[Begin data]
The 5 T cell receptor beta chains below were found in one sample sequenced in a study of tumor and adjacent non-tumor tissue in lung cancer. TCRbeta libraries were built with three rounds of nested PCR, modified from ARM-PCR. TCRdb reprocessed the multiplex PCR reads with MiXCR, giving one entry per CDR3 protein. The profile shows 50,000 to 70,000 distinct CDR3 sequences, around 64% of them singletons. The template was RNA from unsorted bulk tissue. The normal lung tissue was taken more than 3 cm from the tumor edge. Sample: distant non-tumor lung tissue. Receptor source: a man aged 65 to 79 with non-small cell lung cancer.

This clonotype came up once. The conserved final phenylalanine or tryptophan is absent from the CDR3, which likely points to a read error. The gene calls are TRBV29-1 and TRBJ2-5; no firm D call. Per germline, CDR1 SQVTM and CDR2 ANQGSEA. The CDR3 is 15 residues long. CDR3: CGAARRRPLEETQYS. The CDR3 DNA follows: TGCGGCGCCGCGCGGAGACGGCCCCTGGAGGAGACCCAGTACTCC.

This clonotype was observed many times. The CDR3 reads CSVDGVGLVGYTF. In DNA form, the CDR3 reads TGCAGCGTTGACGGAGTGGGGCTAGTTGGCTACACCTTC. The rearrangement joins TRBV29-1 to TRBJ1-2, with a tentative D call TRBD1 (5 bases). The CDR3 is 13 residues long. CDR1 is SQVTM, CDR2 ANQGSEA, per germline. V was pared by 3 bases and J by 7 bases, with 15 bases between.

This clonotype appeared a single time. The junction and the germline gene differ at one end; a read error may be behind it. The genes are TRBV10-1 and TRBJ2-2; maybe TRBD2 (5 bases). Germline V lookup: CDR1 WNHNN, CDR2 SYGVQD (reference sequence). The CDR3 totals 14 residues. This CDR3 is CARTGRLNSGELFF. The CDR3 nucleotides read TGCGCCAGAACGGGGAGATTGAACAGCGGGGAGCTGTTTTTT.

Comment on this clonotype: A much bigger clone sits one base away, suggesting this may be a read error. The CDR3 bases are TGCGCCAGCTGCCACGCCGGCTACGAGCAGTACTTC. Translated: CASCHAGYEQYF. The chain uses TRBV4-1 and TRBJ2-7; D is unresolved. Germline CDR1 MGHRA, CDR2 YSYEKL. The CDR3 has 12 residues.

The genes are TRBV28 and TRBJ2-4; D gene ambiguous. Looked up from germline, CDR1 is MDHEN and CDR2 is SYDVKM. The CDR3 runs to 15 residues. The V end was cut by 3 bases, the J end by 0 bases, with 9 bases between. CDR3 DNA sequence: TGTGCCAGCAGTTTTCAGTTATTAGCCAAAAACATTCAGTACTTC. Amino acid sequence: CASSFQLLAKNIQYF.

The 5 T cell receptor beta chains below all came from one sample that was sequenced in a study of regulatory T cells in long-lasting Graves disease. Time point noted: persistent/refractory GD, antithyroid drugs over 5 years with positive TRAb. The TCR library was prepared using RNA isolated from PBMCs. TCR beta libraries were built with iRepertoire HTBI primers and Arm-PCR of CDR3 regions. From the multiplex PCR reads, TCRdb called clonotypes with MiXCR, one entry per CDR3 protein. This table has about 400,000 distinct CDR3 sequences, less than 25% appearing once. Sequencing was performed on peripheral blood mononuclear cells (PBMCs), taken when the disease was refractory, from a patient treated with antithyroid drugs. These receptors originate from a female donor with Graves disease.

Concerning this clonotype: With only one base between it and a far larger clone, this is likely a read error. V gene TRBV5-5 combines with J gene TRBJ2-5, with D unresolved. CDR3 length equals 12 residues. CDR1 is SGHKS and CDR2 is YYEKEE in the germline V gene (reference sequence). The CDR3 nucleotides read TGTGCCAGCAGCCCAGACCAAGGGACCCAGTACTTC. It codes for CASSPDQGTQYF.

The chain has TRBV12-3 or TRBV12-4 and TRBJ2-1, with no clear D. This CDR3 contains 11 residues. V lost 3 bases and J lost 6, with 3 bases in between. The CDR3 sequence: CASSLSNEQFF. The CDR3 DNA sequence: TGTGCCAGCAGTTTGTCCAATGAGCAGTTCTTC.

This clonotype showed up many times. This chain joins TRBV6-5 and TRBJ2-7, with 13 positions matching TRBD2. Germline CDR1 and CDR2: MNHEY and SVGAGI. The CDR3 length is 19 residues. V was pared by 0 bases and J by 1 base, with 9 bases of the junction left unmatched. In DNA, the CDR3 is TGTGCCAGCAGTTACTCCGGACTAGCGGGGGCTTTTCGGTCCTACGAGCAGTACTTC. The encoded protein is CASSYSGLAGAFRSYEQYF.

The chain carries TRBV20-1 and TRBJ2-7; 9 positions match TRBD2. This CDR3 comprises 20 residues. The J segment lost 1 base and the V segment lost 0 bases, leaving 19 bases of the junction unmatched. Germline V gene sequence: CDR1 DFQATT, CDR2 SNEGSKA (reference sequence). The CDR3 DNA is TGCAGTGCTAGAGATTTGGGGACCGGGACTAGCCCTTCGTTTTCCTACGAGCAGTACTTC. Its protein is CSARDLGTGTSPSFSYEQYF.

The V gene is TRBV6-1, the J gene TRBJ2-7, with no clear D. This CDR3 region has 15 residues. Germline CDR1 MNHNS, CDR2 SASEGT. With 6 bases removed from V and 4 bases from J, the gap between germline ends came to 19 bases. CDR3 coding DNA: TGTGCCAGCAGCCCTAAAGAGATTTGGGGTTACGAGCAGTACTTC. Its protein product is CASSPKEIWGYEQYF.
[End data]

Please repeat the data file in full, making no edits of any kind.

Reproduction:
The 5 T cell receptor beta chains below were found in one sample sequenced in a study of tumor and adjacent non-tumor tissue in lung cancer. TCRbeta libraries were built with three rounds of nested PCR, modified from ARM-PCR. TCRdb reprocessed the multiplex PCR reads with MiXCR, giving one entry per CDR3 protein. The profile shows 50,000 to 70,000 distinct CDR3 sequences, around 64% of them singletons. The template was RNA from unsorted bulk tissue. The normal lung tissue was taken more than 3 cm from the tumor edge. Sample: distant non-tumor lung tissue. Receptor source: a man aged 65 to 79 with non-small cell lung cancer.

This clonotype came up once. The conserved final phenylalanine or tryptophan is absent from the CDR3, which likely points to a read error. The gene calls are TRBV29-1 and TRBJ2-5; no firm D call. Per germline, CDR1 SQVTM and CDR2 ANQGSEA. The CDR3 is 15 residues long. CDR3: CGAARRRPLEETQYS. The CDR3 DNA follows: TGCGGCGCCGCGCGGAGACGGCCCCTGGAGGAGACCCAGTACTCC.

This clonotype was observed many times. The CDR3 reads CSVDGVGLVGYTF. In DNA form, the CDR3 reads TGCAGCGTTGACGGAGTGGGGCTAGTTGGCTACACCTTC. The rearrangement joins TRBV29-1 to TRBJ1-2, with a tentative D call TRBD1 (5 bases). The CDR3 is 13 residues long. CDR1 is SQVTM, CDR2 ANQGSEA, per germline. V was pared by 3 bases and J by 7 bases, with 15 bases between.

This clonotype appeared a single time. The junction and the germline gene differ at one end; a read error may be behind it. The genes are TRBV10-1 and TRBJ2-2; maybe TRBD2 (5 bases). Germline V lookup: CDR1 WNHNN, CDR2 SYGVQD (reference sequence). The CDR3 totals 14 residues. This CDR3 is CARTGRLNSGELFF. The CDR3 nucleotides read TGCGCCAGAACGGGGAGATTGAACAGCGGGGAGCTGTTTTTT.

Comment on this clonotype: A much bigger clone sits one base away, suggesting this may be a read error. The CDR3 bases are TGCGCCAGCTGCCACGCCGGCTACGAGCAGTACTTC. Translated: CASCHAGYEQYF. The chain uses TRBV4-1 and TRBJ2-7; D is unresolved. Germline CDR1 MGHRA, CDR2 YSYEKL. The CDR3 has 12 residues.

The genes are TRBV28 and TRBJ2-4; D gene ambiguous. Looked up from germline, CDR1 is MDHEN and CDR2 is SYDVKM. The CDR3 runs to 15 residues. The V end was cut by 3 bases, the J end by 0 bases, with 9 bases between. CDR3 DNA sequence: TGTGCCAGCAGTTTTCAGTTATTAGCCAAAAACATTCAGTACTTC. Amino acid sequence: CASSFQLLAKNIQYF.

The 5 T cell receptor beta chains below all came from one sample that was sequenced in a study of regulatory T cells in long-lasting Graves disease. Time point noted: persistent/refractory GD, antithyroid drugs over 5 years with positive TRAb. The TCR library was prepared using RNA isolated from PBMCs. TCR beta libraries were built with iRepertoire HTBI primers and Arm-PCR of CDR3 regions. From the multiplex PCR reads, TCRdb called clonotypes with MiXCR, one entry per CDR3 protein. This table has about 400,000 distinct CDR3 sequences, less than 25% appearing once. Sequencing was performed on peripheral blood mononuclear cells (PBMCs), taken when the disease was refractory, from a patient treated with antithyroid drugs. These receptors originate from a female donor with Graves disease.

Concerning this clonotype: With only one base between it and a far larger clone, this is likely a read error. V gene TRBV5-5 combines with J gene TRBJ2-5, with D unresolved. CDR3 length equals 12 residues. CDR1 is SGHKS and CDR2 is YYEKEE in the germline V gene (reference sequence). The CDR3 nucleotides read TGTGCCAGCAGCCCAGACCAAGGGACCCAGTACTTC. It codes for CASSPDQGTQYF.

The chain has TRBV12-3 or TRBV12-4 and TRBJ2-1, with no clear D. This CDR3 contains 11 residues. V lost 3 bases and J lost 6, with 3 bases in between. The CDR3 sequence: CASSLSNEQFF. The CDR3 DNA sequence: TGTGCCAGCAGTTTGTCCAATGAGCAGTTCTTC.

This clonotype showed up many times. This chain joins TRBV6-5 and TRBJ2-7, with 13 positions matching TRBD2. Germline CDR1 and CDR2: MNHEY and SVGAGI. The CDR3 length is 19 residues. V was pared by 0 bases and J by 1 base, with 9 bases of the junction left unmatched. In DNA, the CDR3 is TGTGCCAGCAGTTACTCCGGACTAGCGGGGGCTTTTCGGTCCTACGAGCAGTACTTC. The encoded protein is CASSYSGLAGAFRSYEQYF.

The chain carries TRBV20-1 and TRBJ2-7; 9 positions match TRBD2. This CDR3 comprises 20 residues. The J segment lost 1 base and the V segment lost 0 bases, leaving 19 bases of the junction unmatched. Germline V gene sequence: CDR1 DFQATT, CDR2 SNEGSKA (reference sequence). The CDR3 DNA is TGCAGTGCTAGAGATTTGGGGACCGGGACTAGCCCTTCGTTTTCCTACGAGCAGTACTTC. Its protein is CSARDLGTGTSPSFSYEQYF.

The V gene is TRBV6-1, the J gene TRBJ2-7, with no clear D. This CDR3 region has 15 residues. Germline CDR1 MNHNS, CDR2 SASEGT. With 6 bases removed from V and 4 bases from J, the gap between germline ends came to 19 bases. CDR3 coding DNA: TGTGCCAGCAGCCCTAAAGAGATTTGGGGTTACGAGCAGTACTTC. Its protein product is CASSPKEIWGYEQYF.